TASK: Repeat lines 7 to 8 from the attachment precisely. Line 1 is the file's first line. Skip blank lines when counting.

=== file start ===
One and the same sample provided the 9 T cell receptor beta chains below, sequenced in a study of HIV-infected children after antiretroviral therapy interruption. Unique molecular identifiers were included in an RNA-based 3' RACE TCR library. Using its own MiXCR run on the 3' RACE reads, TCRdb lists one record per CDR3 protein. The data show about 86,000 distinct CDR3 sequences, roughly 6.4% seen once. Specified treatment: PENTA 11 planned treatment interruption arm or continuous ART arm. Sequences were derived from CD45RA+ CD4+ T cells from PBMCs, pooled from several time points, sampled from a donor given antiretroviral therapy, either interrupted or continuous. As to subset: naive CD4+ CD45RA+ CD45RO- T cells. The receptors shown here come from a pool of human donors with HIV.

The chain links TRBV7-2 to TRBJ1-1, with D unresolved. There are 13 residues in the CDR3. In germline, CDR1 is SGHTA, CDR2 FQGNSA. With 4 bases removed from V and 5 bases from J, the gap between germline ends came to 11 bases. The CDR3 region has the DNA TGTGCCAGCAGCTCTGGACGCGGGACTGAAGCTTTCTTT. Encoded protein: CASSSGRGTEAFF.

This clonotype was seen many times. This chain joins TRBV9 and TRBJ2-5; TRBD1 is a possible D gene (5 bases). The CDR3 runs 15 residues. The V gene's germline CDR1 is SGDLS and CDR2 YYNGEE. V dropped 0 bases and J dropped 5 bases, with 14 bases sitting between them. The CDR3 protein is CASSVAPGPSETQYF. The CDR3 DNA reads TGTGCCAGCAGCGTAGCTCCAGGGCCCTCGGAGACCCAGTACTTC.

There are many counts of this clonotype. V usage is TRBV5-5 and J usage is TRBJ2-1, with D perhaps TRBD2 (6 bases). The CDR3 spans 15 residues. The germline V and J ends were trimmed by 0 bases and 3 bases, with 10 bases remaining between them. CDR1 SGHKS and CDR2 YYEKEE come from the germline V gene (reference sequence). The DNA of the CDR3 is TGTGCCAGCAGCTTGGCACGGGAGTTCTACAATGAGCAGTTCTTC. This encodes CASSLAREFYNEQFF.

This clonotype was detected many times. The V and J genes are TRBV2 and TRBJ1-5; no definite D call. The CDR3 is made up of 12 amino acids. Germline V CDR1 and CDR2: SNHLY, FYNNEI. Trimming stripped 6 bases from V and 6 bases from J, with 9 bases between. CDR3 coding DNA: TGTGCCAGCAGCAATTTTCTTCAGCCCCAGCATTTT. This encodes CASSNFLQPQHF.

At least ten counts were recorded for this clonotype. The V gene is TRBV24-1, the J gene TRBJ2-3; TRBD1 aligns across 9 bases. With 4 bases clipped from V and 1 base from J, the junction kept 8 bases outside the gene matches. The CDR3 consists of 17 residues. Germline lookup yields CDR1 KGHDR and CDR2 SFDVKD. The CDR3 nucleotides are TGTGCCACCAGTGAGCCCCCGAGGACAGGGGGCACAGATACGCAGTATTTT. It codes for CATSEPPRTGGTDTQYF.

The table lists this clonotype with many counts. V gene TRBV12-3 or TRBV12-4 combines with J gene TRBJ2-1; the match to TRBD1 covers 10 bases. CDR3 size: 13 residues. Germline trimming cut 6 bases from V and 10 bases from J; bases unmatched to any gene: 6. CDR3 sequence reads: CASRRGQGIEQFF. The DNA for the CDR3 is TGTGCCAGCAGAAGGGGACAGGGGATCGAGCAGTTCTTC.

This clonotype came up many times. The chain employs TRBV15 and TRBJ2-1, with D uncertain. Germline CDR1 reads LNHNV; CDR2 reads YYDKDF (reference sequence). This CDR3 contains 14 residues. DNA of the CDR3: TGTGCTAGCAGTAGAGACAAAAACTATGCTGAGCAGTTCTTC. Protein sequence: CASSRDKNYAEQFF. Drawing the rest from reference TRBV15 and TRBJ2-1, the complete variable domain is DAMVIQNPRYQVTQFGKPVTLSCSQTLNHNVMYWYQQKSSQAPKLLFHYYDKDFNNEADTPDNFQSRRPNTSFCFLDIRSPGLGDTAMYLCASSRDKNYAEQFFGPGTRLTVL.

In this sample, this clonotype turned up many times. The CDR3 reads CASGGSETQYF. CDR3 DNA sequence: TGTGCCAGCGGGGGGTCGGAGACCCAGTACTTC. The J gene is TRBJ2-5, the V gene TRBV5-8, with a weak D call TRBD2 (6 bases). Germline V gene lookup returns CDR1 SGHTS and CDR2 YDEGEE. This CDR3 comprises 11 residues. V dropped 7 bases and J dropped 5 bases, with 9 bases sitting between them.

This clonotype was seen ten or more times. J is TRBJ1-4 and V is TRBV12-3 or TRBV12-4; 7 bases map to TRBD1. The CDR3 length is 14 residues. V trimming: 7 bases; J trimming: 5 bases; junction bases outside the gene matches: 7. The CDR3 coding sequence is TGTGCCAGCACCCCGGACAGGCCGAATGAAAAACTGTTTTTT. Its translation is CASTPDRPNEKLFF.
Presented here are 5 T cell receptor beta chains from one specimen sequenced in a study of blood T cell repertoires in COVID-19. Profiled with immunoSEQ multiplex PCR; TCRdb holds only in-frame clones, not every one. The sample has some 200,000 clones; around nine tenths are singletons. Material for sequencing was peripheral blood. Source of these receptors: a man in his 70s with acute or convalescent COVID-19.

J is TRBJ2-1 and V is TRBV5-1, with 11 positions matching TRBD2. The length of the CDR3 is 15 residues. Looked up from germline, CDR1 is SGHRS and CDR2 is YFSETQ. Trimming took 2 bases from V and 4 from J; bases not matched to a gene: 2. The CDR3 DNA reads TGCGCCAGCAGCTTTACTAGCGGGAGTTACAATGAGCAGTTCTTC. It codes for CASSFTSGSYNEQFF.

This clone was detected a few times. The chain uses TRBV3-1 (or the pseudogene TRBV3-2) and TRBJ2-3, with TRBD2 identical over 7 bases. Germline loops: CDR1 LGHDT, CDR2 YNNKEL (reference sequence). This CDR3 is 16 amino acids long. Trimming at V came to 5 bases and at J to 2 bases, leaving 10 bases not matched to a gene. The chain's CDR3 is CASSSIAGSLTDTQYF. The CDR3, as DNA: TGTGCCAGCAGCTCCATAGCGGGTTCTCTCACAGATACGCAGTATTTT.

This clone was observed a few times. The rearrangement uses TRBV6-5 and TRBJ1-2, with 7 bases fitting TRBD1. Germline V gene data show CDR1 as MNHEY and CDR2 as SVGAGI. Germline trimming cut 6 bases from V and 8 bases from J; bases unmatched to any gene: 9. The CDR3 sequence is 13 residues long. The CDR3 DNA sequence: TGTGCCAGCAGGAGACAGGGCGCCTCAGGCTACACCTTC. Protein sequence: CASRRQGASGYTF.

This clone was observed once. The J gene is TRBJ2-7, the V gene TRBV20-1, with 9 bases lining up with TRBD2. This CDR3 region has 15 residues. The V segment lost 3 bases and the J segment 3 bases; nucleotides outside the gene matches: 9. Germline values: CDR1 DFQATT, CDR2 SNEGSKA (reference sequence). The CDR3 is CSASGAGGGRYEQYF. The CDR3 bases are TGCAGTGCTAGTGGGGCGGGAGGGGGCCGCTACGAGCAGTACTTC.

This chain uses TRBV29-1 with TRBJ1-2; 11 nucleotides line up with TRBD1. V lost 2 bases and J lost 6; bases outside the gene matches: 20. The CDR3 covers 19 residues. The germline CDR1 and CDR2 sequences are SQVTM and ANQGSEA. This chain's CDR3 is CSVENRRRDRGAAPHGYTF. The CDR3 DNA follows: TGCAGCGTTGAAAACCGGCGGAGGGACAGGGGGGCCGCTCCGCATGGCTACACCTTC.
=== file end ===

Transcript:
The table lists this clonotype with many counts. V gene TRBV12-3 or TRBV12-4 combines with J gene TRBJ2-1; the match to TRBD1 covers 10 bases. CDR3 size: 13 residues. Germline trimming cut 6 bases from V and 10 bases from J; bases unmatched to any gene: 6. CDR3 sequence reads: CASRRGQGIEQFF. The DNA for the CDR3 is TGTGCCAGCAGAAGGGGACAGGGGATCGAGCAGTTCTTC.

This clonotype came up many times. The chain employs TRBV15 and TRBJ2-1, with D uncertain. Germline CDR1 reads LNHNV; CDR2 reads YYDKDF (reference sequence). This CDR3 contains 14 residues. DNA of the CDR3: TGTGCTAGCAGTAGAGACAAAAACTATGCTGAGCAGTTCTTC. Protein sequence: CASSRDKNYAEQFF. Drawing the rest from reference TRBV15 and TRBJ2-1, the complete variable domain is DAMVIQNPRYQVTQFGKPVTLSCSQTLNHNVMYWYQQKSSQAPKLLFHYYDKDFNNEADTPDNFQSRRPNTSFCFLDIRSPGLGDTAMYLCASSRDKNYAEQFFGPGTRLTVL.